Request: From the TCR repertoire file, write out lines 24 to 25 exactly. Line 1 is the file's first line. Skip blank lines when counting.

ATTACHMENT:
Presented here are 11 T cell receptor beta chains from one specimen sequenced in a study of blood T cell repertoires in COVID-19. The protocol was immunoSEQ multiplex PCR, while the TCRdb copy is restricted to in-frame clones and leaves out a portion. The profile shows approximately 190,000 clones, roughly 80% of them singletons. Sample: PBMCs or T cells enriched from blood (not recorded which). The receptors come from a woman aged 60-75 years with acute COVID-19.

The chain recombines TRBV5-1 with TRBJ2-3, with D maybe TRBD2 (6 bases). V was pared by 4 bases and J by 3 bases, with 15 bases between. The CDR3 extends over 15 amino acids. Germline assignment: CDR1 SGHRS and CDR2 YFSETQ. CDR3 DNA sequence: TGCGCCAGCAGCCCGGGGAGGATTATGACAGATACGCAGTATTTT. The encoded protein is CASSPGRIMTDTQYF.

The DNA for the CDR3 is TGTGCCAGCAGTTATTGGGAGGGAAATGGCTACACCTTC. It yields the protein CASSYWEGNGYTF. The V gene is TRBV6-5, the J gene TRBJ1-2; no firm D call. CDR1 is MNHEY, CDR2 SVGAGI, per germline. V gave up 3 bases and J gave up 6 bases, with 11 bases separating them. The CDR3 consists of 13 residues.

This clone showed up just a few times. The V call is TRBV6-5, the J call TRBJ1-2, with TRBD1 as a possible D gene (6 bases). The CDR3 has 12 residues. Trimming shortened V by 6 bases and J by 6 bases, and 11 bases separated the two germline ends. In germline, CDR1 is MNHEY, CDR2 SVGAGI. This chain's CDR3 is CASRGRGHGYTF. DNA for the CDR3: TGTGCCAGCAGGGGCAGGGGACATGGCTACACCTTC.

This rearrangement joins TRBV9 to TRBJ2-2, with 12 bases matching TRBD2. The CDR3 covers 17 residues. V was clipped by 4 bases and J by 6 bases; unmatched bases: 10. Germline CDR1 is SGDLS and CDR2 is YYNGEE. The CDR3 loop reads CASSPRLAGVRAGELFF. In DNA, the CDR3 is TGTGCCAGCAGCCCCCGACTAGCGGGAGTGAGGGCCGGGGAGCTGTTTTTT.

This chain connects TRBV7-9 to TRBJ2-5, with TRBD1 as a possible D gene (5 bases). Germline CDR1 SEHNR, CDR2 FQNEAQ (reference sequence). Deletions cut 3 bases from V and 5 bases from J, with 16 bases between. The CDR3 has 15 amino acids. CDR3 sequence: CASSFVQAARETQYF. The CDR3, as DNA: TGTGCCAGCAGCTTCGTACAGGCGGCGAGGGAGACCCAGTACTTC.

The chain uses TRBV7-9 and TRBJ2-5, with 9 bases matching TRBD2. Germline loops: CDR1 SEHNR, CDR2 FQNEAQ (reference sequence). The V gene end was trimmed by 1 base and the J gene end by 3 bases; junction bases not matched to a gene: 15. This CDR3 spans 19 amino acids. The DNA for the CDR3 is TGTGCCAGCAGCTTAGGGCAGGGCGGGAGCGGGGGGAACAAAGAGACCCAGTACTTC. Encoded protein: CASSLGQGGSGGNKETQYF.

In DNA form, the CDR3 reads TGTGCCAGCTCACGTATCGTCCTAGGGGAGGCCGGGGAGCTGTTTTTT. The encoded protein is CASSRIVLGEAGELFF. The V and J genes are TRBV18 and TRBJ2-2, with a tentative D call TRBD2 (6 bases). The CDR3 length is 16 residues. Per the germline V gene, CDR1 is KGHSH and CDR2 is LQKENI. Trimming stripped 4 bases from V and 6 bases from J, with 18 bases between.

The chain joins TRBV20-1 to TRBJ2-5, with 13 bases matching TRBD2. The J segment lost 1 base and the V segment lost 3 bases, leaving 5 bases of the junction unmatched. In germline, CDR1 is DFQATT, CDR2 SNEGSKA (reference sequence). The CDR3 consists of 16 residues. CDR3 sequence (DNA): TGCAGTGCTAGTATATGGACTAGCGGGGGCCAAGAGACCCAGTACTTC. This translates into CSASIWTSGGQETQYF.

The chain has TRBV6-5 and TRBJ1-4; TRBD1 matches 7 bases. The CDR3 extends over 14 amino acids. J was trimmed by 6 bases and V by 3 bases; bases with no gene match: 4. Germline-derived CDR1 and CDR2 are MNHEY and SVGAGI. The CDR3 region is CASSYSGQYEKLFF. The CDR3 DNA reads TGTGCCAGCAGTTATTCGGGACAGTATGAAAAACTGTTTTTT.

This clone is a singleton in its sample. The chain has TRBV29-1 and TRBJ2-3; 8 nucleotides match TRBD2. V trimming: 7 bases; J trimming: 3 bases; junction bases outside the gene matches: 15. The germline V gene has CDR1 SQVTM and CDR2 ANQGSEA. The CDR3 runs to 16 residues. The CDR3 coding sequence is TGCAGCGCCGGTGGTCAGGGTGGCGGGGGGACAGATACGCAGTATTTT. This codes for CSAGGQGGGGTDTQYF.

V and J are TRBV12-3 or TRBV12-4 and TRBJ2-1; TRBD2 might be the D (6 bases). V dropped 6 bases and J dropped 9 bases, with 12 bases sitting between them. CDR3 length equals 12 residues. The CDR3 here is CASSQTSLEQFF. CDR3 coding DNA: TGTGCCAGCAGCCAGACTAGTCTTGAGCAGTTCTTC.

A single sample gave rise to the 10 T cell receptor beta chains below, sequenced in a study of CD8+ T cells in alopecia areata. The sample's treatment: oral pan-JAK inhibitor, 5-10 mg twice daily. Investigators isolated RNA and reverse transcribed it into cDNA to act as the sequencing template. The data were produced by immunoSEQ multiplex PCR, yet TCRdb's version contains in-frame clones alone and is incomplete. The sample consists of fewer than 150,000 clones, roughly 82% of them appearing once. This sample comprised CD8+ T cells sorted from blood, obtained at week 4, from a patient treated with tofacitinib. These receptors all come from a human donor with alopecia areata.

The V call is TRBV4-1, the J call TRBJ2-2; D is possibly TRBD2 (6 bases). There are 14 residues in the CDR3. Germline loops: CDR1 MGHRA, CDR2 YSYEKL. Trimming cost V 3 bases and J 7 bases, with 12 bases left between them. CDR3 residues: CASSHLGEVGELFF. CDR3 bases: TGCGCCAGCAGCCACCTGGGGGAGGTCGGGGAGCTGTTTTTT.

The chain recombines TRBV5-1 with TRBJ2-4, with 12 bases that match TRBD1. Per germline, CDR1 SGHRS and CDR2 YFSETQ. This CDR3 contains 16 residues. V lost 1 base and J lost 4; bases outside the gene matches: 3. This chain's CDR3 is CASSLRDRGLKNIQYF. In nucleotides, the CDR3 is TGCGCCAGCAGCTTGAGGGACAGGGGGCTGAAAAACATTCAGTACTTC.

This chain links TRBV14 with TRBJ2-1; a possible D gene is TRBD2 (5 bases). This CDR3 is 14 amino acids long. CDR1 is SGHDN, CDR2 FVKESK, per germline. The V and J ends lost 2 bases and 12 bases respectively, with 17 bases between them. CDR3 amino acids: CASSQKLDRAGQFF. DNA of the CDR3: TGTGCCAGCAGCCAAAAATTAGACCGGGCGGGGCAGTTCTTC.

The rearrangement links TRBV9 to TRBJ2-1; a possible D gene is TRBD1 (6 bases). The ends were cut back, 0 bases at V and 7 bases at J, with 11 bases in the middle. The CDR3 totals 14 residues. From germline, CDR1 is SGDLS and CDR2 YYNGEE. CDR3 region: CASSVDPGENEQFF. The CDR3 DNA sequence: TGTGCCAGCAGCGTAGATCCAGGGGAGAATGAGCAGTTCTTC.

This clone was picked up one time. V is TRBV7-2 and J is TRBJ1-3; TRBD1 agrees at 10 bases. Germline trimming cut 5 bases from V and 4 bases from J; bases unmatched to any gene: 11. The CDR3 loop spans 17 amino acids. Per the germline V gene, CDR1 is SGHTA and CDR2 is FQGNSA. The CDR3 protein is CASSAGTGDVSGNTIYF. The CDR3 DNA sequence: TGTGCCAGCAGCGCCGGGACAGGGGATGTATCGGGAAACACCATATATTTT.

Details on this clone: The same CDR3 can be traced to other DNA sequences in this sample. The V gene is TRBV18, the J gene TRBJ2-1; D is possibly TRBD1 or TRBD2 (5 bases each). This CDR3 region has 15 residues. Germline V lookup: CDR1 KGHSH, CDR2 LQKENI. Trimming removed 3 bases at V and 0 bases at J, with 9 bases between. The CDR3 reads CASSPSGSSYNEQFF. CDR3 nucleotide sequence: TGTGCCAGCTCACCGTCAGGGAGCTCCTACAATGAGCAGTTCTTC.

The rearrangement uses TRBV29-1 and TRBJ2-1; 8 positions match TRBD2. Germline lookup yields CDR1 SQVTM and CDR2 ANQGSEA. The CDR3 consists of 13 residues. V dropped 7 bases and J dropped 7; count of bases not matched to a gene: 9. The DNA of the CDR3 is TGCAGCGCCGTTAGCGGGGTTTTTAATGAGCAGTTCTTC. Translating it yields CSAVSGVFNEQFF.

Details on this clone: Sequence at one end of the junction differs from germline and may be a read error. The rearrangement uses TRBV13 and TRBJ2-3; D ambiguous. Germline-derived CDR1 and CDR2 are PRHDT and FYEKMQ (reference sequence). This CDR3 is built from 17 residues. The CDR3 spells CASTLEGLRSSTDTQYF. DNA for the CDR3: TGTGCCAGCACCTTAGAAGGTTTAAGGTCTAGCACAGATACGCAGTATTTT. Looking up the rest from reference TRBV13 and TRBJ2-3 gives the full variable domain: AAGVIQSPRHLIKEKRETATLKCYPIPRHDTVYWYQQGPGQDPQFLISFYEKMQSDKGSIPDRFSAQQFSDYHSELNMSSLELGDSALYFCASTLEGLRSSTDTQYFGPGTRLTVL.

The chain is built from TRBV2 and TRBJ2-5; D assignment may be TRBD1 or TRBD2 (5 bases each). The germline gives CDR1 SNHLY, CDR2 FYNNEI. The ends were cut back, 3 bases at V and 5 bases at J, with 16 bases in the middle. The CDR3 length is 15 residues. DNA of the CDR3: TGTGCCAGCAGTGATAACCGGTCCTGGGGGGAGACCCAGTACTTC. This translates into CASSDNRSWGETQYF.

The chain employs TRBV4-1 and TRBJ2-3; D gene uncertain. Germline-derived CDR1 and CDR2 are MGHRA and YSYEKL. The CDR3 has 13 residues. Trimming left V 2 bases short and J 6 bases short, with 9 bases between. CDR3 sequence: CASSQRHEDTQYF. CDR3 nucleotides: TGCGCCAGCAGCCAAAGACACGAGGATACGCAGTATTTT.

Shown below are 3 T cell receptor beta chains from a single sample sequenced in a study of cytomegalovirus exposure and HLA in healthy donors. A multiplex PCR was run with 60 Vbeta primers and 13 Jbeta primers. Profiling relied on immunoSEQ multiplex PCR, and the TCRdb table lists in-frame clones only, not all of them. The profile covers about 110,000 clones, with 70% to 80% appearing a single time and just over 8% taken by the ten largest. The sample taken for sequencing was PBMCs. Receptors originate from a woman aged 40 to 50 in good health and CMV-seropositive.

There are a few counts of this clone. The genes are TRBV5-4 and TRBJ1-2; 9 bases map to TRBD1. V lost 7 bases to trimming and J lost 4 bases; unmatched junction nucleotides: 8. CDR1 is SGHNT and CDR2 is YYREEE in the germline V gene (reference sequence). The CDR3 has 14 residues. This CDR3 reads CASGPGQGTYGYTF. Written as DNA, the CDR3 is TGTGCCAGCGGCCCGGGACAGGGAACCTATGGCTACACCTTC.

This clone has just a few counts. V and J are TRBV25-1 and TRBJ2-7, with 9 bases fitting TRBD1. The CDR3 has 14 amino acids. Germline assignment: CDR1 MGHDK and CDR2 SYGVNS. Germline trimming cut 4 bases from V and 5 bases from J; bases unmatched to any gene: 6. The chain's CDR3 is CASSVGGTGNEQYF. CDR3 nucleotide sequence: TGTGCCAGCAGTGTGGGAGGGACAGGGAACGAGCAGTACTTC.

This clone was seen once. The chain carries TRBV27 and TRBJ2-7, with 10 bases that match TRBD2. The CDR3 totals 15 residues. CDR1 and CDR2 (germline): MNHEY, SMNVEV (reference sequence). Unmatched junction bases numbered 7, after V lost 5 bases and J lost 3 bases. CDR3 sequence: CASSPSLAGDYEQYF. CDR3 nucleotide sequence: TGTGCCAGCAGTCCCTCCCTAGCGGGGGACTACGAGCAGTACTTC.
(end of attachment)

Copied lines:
Shown below are 3 T cell receptor beta chains from a single sample sequenced in a study of cytomegalovirus exposure and HLA in healthy donors. A multiplex PCR was run with 60 Vbeta primers and 13 Jbeta primers. Profiling relied on immunoSEQ multiplex PCR, and the TCRdb table lists in-frame clones only, not all of them. The profile covers about 110,000 clones, with 70% to 80% appearing a single time and just over 8% taken by the ten largest. The sample taken for sequencing was PBMCs. Receptors originate from a woman aged 40 to 50 in good health and CMV-seropositive.

There are a few counts of this clone. The genes are TRBV5-4 and TRBJ1-2; 9 bases map to TRBD1. V lost 7 bases to trimming and J lost 4 bases; unmatched junction nucleotides: 8. CDR1 is SGHNT and CDR2 is YYREEE in the germline V gene (reference sequence). The CDR3 has 14 residues. This CDR3 reads CASGPGQGTYGYTF. Written as DNA, the CDR3 is TGTGCCAGCGGCCCGGGACAGGGAACCTATGGCTACACCTTC.